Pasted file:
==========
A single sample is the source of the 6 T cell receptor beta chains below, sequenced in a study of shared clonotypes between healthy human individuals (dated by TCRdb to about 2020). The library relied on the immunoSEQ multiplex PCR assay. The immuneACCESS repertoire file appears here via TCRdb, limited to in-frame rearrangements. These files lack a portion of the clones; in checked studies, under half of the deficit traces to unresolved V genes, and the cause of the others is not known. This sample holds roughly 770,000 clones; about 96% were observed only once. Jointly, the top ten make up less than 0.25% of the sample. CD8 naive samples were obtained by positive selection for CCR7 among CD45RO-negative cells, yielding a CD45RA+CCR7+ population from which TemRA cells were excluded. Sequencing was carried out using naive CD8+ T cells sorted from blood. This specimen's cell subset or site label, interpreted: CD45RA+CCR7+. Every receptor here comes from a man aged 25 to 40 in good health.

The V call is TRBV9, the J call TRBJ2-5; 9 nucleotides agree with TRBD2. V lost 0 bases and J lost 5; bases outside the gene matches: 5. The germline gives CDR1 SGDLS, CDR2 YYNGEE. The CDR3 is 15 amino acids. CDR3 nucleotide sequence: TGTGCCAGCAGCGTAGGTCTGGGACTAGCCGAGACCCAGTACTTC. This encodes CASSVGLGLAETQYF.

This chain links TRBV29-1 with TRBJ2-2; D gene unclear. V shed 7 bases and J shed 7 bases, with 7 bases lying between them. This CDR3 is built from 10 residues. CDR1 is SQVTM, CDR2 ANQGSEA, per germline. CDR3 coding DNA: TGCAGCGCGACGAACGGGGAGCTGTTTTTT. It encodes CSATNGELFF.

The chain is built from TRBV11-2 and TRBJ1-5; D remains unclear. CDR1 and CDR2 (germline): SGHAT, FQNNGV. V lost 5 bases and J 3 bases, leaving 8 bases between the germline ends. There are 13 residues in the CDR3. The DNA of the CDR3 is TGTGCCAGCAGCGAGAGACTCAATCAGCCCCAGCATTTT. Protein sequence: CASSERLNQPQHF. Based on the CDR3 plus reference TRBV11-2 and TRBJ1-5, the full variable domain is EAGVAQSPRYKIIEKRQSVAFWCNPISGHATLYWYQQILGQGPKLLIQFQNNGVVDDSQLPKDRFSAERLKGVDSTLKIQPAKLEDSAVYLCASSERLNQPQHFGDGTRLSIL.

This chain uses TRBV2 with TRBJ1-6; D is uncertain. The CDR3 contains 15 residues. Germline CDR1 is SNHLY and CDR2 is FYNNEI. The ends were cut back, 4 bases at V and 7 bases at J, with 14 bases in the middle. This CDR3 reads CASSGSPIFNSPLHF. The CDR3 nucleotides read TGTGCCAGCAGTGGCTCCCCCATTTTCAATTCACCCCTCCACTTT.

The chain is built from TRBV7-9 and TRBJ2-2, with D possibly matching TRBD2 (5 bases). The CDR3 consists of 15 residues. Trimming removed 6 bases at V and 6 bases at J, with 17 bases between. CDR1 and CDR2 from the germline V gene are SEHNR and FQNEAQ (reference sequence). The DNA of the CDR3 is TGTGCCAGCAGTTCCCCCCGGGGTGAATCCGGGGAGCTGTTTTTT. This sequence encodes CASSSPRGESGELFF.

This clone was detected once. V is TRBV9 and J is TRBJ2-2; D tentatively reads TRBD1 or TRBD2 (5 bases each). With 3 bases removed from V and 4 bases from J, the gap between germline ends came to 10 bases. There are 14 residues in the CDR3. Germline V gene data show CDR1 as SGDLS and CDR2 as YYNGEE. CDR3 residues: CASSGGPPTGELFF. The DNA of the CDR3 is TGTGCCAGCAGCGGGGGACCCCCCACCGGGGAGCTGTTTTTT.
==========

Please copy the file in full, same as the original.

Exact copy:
A single sample is the source of the 6 T cell receptor beta chains below, sequenced in a study of shared clonotypes between healthy human individuals (dated by TCRdb to about 2020). The library relied on the immunoSEQ multiplex PCR assay. The immuneACCESS repertoire file appears here via TCRdb, limited to in-frame rearrangements. These files lack a portion of the clones; in checked studies, under half of the deficit traces to unresolved V genes, and the cause of the others is not known. This sample holds roughly 770,000 clones; about 96% were observed only once. Jointly, the top ten make up less than 0.25% of the sample. CD8 naive samples were obtained by positive selection for CCR7 among CD45RO-negative cells, yielding a CD45RA+CCR7+ population from which TemRA cells were excluded. Sequencing was carried out using naive CD8+ T cells sorted from blood. This specimen's cell subset or site label, interpreted: CD45RA+CCR7+. Every receptor here comes from a man aged 25 to 40 in good health.

The V call is TRBV9, the J call TRBJ2-5; 9 nucleotides agree with TRBD2. V lost 0 bases and J lost 5; bases outside the gene matches: 5. The germline gives CDR1 SGDLS, CDR2 YYNGEE. The CDR3 is 15 amino acids. CDR3 nucleotide sequence: TGTGCCAGCAGCGTAGGTCTGGGACTAGCCGAGACCCAGTACTTC. This encodes CASSVGLGLAETQYF.

This chain links TRBV29-1 with TRBJ2-2; D gene unclear. V shed 7 bases and J shed 7 bases, with 7 bases lying between them. This CDR3 is built from 10 residues. CDR1 is SQVTM, CDR2 ANQGSEA, per germline. CDR3 coding DNA: TGCAGCGCGACGAACGGGGAGCTGTTTTTT. It encodes CSATNGELFF.

The chain is built from TRBV11-2 and TRBJ1-5; D remains unclear. CDR1 and CDR2 (germline): SGHAT, FQNNGV. V lost 5 bases and J 3 bases, leaving 8 bases between the germline ends. There are 13 residues in the CDR3. The DNA of the CDR3 is TGTGCCAGCAGCGAGAGACTCAATCAGCCCCAGCATTTT. Protein sequence: CASSERLNQPQHF. Based on the CDR3 plus reference TRBV11-2 and TRBJ1-5, the full variable domain is EAGVAQSPRYKIIEKRQSVAFWCNPISGHATLYWYQQILGQGPKLLIQFQNNGVVDDSQLPKDRFSAERLKGVDSTLKIQPAKLEDSAVYLCASSERLNQPQHFGDGTRLSIL.

This chain uses TRBV2 with TRBJ1-6; D is uncertain. The CDR3 contains 15 residues. Germline CDR1 is SNHLY and CDR2 is FYNNEI. The ends were cut back, 4 bases at V and 7 bases at J, with 14 bases in the middle. This CDR3 reads CASSGSPIFNSPLHF. The CDR3 nucleotides read TGTGCCAGCAGTGGCTCCCCCATTTTCAATTCACCCCTCCACTTT.

The chain is built from TRBV7-9 and TRBJ2-2, with D possibly matching TRBD2 (5 bases). The CDR3 consists of 15 residues. Trimming removed 6 bases at V and 6 bases at J, with 17 bases between. CDR1 and CDR2 from the germline V gene are SEHNR and FQNEAQ (reference sequence). The DNA of the CDR3 is TGTGCCAGCAGTTCCCCCCGGGGTGAATCCGGGGAGCTGTTTTTT. This sequence encodes CASSSPRGESGELFF.

This clone was detected once. V is TRBV9 and J is TRBJ2-2; D tentatively reads TRBD1 or TRBD2 (5 bases each). With 3 bases removed from V and 4 bases from J, the gap between germline ends came to 10 bases. There are 14 residues in the CDR3. Germline V gene data show CDR1 as SGDLS and CDR2 as YYNGEE. CDR3 residues: CASSGGPPTGELFF. The DNA of the CDR3 is TGTGCCAGCAGCGGGGGACCCCCCACCGGGGAGCTGTTTTTT.